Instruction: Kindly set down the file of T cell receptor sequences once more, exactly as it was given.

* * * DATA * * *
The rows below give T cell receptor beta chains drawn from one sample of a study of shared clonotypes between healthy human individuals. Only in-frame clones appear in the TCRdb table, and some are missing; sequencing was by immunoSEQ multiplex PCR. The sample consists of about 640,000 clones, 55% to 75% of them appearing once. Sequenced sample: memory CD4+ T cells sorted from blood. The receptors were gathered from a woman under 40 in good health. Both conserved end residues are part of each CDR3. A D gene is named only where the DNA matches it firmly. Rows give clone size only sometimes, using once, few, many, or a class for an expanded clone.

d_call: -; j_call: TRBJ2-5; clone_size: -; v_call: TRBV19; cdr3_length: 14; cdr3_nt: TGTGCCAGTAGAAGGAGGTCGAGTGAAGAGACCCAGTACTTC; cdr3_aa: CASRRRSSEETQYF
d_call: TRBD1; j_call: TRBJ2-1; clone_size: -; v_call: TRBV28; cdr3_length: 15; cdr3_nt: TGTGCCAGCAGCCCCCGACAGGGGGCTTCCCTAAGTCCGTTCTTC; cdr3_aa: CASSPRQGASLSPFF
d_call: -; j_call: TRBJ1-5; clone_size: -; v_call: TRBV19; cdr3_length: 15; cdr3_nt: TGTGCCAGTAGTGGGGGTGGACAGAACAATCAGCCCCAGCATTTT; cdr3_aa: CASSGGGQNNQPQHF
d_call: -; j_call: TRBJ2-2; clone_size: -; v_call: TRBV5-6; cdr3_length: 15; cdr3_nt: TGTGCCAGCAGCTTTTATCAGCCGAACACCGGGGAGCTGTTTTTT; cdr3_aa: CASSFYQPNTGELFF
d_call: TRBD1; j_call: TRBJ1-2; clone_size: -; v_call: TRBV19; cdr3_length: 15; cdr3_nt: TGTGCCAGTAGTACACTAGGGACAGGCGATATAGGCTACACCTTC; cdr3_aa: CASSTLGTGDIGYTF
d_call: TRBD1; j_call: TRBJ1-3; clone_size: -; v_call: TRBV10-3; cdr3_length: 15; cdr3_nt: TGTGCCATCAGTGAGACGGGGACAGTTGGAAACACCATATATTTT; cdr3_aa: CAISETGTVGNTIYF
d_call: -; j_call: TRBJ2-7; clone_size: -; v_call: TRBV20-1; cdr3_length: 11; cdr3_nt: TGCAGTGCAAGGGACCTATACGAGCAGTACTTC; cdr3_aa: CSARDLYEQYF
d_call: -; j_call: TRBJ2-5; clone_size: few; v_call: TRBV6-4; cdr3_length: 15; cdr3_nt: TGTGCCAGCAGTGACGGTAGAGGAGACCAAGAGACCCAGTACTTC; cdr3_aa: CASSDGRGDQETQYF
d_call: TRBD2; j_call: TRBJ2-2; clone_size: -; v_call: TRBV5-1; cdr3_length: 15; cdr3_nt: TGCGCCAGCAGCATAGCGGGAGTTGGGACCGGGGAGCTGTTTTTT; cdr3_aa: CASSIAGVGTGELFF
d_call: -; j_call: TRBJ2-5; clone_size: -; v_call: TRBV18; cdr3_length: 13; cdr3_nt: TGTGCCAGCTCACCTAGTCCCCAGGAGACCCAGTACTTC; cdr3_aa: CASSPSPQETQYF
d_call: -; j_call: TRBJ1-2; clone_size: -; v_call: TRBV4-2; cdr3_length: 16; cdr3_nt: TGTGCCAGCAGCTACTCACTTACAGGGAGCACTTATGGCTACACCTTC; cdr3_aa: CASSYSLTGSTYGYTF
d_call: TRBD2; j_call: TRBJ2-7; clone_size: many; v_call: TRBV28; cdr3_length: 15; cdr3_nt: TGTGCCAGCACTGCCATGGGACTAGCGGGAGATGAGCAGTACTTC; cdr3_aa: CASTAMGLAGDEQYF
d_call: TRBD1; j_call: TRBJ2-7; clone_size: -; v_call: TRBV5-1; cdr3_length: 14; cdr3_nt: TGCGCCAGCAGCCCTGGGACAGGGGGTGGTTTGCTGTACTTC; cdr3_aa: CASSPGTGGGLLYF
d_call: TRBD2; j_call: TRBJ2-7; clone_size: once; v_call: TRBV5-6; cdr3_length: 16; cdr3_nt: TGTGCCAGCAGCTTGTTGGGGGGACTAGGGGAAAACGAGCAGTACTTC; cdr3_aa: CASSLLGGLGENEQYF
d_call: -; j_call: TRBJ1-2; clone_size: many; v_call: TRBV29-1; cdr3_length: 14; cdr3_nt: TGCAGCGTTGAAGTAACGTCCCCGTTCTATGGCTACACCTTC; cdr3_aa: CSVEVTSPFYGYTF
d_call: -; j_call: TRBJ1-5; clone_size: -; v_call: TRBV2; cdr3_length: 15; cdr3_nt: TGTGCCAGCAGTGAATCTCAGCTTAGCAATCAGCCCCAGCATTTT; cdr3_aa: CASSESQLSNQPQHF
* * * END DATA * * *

The rows below give T cell receptor beta chains drawn from one sample of a study of shared clonotypes between healthy human individuals. Only in-frame clones appear in the TCRdb table, and some are missing; sequencing was by immunoSEQ multiplex PCR. The sample consists of about 640,000 clones, 55% to 75% of them appearing once. Sequenced sample: memory CD4+ T cells sorted from blood. The receptors were gathered from a woman under 40 in good health. Both conserved end residues are part of each CDR3. A D gene is named only where the DNA matches it firmly. Rows give clone size only sometimes, using once, few, many, or a class for an expanded clone.

d_call: -; j_call: TRBJ2-5; clone_size: -; v_call: TRBV19; cdr3_length: 14; cdr3_nt: TGTGCCAGTAGAAGGAGGTCGAGTGAAGAGACCCAGTACTTC; cdr3_aa: CASRRRSSEETQYF
d_call: TRBD1; j_call: TRBJ2-1; clone_size: -; v_call: TRBV28; cdr3_length: 15; cdr3_nt: TGTGCCAGCAGCCCCCGACAGGGGGCTTCCCTAAGTCCGTTCTTC; cdr3_aa: CASSPRQGASLSPFF
d_call: -; j_call: TRBJ1-5; clone_size: -; v_call: TRBV19; cdr3_length: 15; cdr3_nt: TGTGCCAGTAGTGGGGGTGGACAGAACAATCAGCCCCAGCATTTT; cdr3_aa: CASSGGGQNNQPQHF
d_call: -; j_call: TRBJ2-2; clone_size: -; v_call: TRBV5-6; cdr3_length: 15; cdr3_nt: TGTGCCAGCAGCTTTTATCAGCCGAACACCGGGGAGCTGTTTTTT; cdr3_aa: CASSFYQPNTGELFF
d_call: TRBD1; j_call: TRBJ1-2; clone_size: -; v_call: TRBV19; cdr3_length: 15; cdr3_nt: TGTGCCAGTAGTACACTAGGGACAGGCGATATAGGCTACACCTTC; cdr3_aa: CASSTLGTGDIGYTF
d_call: TRBD1; j_call: TRBJ1-3; clone_size: -; v_call: TRBV10-3; cdr3_length: 15; cdr3_nt: TGTGCCATCAGTGAGACGGGGACAGTTGGAAACACCATATATTTT; cdr3_aa: CAISETGTVGNTIYF
d_call: -; j_call: TRBJ2-7; clone_size: -; v_call: TRBV20-1; cdr3_length: 11; cdr3_nt: TGCAGTGCAAGGGACCTATACGAGCAGTACTTC; cdr3_aa: CSARDLYEQYF
d_call: -; j_call: TRBJ2-5; clone_size: few; v_call: TRBV6-4; cdr3_length: 15; cdr3_nt: TGTGCCAGCAGTGACGGTAGAGGAGACCAAGAGACCCAGTACTTC; cdr3_aa: CASSDGRGDQETQYF
d_call: TRBD2; j_call: TRBJ2-2; clone_size: -; v_call: TRBV5-1; cdr3_length: 15; cdr3_nt: TGCGCCAGCAGCATAGCGGGAGTTGGGACCGGGGAGCTGTTTTTT; cdr3_aa: CASSIAGVGTGELFF
d_call: -; j_call: TRBJ2-5; clone_size: -; v_call: TRBV18; cdr3_length: 13; cdr3_nt: TGTGCCAGCTCACCTAGTCCCCAGGAGACCCAGTACTTC; cdr3_aa: CASSPSPQETQYF
d_call: -; j_call: TRBJ1-2; clone_size: -; v_call: TRBV4-2; cdr3_length: 16; cdr3_nt: TGTGCCAGCAGCTACTCACTTACAGGGAGCACTTATGGCTACACCTTC; cdr3_aa: CASSYSLTGSTYGYTF
d_call: TRBD2; j_call: TRBJ2-7; clone_size: many; v_call: TRBV28; cdr3_length: 15; cdr3_nt: TGTGCCAGCACTGCCATGGGACTAGCGGGAGATGAGCAGTACTTC; cdr3_aa: CASTAMGLAGDEQYF
d_call: TRBD1; j_call: TRBJ2-7; clone_size: -; v_call: TRBV5-1; cdr3_length: 14; cdr3_nt: TGCGCCAGCAGCCCTGGGACAGGGGGTGGTTTGCTGTACTTC; cdr3_aa: CASSPGTGGGLLYF
d_call: TRBD2; j_call: TRBJ2-7; clone_size: once; v_call: TRBV5-6; cdr3_length: 16; cdr3_nt: TGTGCCAGCAGCTTGTTGGGGGGACTAGGGGAAAACGAGCAGTACTTC; cdr3_aa: CASSLLGGLGENEQYF
d_call: -; j_call: TRBJ1-2; clone_size: many; v_call: TRBV29-1; cdr3_length: 14; cdr3_nt: TGCAGCGTTGAAGTAACGTCCCCGTTCTATGGCTACACCTTC; cdr3_aa: CSVEVTSPFYGYTF
d_call: -; j_call: TRBJ1-5; clone_size: -; v_call: TRBV2; cdr3_length: 15; cdr3_nt: TGTGCCAGCAGTGAATCTCAGCTTAGCAATCAGCCCCAGCATTTT; cdr3_aa: CASSESQLSNQPQHF